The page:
African Americans are twice as likely to be arrested for a crime than Whites. Victimization by Crime: A Class Phenomenon Incarceration Rates
for Selected Nations State and Federal Prison Population, 1980–2000 “Louisiana is the world’s prison capital. The state imprisons more of its people, per head, than any of its U.S. counterparts. First among Americans means first in the world. Louisiana’s incarceration rate is nearly triple Iran’s, seven times China’s and 10 times Germany’s.” ---www.nola.com/prisons/ Sociological Theories of Deviance Sociological Theories of Deviance Sociological Theories of Deviance Symbolic Interaction
Theories of Deviance Differential Association
Deviant behavior is learned through interaction with others.
People pass on deviant expectations through their social groups and networks. Sociological Definition of Deviance Stresses social context, not individual behavior.
Recognizes that not all behaviors are judged similarly by all groups.
Recognizes that established rules and norms are socially created. Durkheim: Three Types of Suicide Anomic - disintegrating forces in society make an individual feel lost and alone.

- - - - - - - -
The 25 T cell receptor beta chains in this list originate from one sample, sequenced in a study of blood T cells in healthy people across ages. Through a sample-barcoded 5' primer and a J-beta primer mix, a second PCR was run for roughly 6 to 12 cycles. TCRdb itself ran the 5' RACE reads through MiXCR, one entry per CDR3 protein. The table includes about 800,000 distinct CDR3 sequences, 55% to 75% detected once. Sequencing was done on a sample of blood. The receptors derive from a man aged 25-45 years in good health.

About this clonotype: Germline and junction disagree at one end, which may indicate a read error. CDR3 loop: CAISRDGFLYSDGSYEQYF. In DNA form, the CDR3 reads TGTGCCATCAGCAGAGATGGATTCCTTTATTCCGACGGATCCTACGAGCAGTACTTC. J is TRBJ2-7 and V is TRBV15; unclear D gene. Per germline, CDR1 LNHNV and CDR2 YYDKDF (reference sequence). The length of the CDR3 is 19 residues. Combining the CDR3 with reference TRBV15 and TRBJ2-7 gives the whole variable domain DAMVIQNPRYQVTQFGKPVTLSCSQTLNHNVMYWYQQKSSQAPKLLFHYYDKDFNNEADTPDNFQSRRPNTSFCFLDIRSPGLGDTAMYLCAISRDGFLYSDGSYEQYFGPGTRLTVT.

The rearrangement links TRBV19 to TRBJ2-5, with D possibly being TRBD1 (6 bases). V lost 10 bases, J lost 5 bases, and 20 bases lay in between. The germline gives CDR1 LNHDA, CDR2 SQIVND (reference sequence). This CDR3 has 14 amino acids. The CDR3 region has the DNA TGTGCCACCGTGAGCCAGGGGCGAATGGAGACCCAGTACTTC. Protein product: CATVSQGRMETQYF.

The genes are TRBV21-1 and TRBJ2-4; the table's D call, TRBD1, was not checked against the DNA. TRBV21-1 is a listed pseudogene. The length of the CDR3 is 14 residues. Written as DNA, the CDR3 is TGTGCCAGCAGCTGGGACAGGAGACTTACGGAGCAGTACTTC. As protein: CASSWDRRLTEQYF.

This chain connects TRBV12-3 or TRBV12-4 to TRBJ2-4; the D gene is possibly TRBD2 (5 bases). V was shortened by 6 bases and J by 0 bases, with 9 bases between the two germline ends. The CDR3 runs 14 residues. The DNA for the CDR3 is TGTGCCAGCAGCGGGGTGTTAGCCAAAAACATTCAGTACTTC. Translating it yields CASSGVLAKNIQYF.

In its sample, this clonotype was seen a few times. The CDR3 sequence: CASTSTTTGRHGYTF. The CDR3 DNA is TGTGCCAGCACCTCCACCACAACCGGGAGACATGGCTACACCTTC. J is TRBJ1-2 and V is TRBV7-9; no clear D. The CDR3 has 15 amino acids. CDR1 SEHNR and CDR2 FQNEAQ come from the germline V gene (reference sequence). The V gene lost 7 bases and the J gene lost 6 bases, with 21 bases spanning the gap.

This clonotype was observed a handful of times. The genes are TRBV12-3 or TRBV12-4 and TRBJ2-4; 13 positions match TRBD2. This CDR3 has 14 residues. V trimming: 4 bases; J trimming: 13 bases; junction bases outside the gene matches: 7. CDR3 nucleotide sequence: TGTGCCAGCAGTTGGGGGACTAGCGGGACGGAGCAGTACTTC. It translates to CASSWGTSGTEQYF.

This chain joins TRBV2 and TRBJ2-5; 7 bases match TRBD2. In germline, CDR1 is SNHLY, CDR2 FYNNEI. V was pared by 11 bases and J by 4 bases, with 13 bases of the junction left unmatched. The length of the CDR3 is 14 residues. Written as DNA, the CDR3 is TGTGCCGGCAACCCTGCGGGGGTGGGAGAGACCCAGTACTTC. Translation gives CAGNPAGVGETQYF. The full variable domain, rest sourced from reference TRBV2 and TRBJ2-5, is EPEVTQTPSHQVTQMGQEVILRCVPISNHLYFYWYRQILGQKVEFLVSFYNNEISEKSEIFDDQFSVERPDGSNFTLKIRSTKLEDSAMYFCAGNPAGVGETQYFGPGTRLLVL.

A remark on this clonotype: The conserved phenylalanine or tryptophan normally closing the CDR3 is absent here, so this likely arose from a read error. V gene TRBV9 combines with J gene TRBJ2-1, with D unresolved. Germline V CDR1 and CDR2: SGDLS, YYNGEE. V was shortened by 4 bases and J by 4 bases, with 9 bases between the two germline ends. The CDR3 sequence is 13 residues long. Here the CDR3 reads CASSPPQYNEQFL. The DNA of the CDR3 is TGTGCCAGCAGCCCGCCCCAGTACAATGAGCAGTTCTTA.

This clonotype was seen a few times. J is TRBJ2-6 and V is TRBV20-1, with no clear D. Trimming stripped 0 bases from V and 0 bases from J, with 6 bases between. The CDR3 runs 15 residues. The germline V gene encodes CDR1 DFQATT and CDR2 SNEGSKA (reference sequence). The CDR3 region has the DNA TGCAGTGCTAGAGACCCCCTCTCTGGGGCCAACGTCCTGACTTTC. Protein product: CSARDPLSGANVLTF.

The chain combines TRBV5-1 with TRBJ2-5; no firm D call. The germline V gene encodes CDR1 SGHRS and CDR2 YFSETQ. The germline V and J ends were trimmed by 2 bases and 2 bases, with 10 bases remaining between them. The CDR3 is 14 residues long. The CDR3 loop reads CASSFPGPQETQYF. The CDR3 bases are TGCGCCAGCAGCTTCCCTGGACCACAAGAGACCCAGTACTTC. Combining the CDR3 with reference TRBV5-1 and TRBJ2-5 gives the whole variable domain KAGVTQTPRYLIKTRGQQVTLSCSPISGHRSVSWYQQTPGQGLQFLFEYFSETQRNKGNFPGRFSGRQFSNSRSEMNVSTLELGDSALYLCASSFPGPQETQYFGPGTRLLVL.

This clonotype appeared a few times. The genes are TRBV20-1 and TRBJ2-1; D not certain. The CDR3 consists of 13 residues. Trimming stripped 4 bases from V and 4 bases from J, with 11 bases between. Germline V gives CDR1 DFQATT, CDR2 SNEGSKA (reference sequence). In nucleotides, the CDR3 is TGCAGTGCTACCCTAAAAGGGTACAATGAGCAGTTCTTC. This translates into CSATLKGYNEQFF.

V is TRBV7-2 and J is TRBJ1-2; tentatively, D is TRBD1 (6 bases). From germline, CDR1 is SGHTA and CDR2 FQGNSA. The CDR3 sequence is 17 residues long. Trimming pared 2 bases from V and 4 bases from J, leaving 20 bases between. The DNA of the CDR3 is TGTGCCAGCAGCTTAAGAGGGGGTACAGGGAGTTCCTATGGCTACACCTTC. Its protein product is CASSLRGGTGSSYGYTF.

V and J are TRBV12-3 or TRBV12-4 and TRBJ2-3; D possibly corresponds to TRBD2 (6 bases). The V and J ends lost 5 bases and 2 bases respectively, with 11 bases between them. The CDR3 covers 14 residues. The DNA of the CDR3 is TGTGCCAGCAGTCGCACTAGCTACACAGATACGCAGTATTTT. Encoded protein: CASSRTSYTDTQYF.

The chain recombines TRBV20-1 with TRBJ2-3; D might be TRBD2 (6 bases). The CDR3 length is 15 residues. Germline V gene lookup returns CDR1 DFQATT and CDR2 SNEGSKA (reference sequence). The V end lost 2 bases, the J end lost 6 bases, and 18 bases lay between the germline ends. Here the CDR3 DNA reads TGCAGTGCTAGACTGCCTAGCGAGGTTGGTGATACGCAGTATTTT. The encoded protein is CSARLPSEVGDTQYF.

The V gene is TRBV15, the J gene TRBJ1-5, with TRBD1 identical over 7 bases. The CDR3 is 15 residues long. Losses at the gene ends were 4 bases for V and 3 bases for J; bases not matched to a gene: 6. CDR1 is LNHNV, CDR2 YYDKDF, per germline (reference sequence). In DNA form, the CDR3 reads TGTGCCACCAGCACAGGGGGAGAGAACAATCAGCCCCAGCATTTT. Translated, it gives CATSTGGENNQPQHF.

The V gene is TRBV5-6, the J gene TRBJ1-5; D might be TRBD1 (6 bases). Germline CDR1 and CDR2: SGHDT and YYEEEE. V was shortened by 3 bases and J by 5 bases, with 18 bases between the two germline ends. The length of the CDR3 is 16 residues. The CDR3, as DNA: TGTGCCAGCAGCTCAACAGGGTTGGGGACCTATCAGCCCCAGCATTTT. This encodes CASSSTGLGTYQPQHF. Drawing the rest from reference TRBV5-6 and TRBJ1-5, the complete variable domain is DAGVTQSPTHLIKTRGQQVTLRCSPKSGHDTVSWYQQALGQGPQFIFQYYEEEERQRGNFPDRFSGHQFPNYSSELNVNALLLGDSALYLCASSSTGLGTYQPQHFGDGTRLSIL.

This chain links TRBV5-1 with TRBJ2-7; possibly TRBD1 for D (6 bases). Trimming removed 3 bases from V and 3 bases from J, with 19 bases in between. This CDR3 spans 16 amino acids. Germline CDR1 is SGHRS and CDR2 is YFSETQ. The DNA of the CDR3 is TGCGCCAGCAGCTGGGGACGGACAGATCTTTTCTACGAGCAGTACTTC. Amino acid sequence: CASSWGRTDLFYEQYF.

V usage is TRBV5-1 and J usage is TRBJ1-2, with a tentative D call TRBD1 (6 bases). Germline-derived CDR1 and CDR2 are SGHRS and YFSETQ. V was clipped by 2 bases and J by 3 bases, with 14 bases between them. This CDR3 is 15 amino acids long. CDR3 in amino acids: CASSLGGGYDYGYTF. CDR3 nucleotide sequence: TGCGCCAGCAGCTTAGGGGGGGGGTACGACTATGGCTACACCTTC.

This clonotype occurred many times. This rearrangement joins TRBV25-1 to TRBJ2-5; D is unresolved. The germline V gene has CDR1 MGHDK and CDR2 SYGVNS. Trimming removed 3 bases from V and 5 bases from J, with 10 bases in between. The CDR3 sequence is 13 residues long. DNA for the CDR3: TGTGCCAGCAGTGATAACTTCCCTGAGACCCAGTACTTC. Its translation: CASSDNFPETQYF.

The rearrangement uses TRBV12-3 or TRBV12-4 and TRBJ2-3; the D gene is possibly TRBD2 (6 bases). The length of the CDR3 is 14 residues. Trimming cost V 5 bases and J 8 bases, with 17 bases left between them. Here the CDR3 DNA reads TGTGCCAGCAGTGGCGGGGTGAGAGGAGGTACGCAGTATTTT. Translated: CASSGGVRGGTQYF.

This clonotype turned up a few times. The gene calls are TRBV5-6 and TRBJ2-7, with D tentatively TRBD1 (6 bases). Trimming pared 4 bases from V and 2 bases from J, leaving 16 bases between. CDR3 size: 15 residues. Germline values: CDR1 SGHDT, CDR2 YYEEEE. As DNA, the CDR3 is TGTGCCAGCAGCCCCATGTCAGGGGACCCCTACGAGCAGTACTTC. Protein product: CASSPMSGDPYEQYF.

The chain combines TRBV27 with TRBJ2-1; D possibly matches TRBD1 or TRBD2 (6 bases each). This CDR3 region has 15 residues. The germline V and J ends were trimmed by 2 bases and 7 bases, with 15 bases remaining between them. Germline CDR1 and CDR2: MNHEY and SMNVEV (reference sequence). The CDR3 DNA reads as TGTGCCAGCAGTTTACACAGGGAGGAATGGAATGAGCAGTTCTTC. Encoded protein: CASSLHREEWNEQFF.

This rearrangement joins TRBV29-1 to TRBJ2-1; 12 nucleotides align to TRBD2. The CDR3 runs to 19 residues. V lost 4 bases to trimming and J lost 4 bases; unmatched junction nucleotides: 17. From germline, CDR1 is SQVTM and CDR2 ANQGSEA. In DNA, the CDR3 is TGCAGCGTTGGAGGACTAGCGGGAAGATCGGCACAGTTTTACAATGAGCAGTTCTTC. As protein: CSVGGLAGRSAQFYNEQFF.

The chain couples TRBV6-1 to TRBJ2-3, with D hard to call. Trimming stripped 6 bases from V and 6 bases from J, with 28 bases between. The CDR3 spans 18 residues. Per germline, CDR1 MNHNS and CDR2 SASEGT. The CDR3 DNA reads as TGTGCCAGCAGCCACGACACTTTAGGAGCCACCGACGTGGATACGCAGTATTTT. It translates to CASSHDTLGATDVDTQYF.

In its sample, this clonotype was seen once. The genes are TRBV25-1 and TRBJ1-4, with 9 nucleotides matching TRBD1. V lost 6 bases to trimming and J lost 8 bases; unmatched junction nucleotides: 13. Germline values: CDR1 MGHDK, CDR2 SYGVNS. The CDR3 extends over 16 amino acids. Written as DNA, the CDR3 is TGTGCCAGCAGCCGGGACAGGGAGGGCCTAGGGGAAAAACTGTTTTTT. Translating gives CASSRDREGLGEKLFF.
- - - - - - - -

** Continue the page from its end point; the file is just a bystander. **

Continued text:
Altruistic - for the sake of a higher cause.
Egoistic - occurs when people feel totally detached from society. Symbolic Interaction
Theories of Deviance Labeling Theory
Responses of others is most significant in deviance.
A person may become deviant because of a label, even if he/she did not engage in deviant behavior. Theories of Deviance: Mental Illness Social Stigmas A stigma is an attribute that is socially devalued and discredited.
People with stigmas are defined in terms of their presumed deviance.
In hiding their stigma, they isolate themselves from communities where they can find support. The Lolita’s at Tyson’s Corner Mall INTRO TO SOCIOLOGY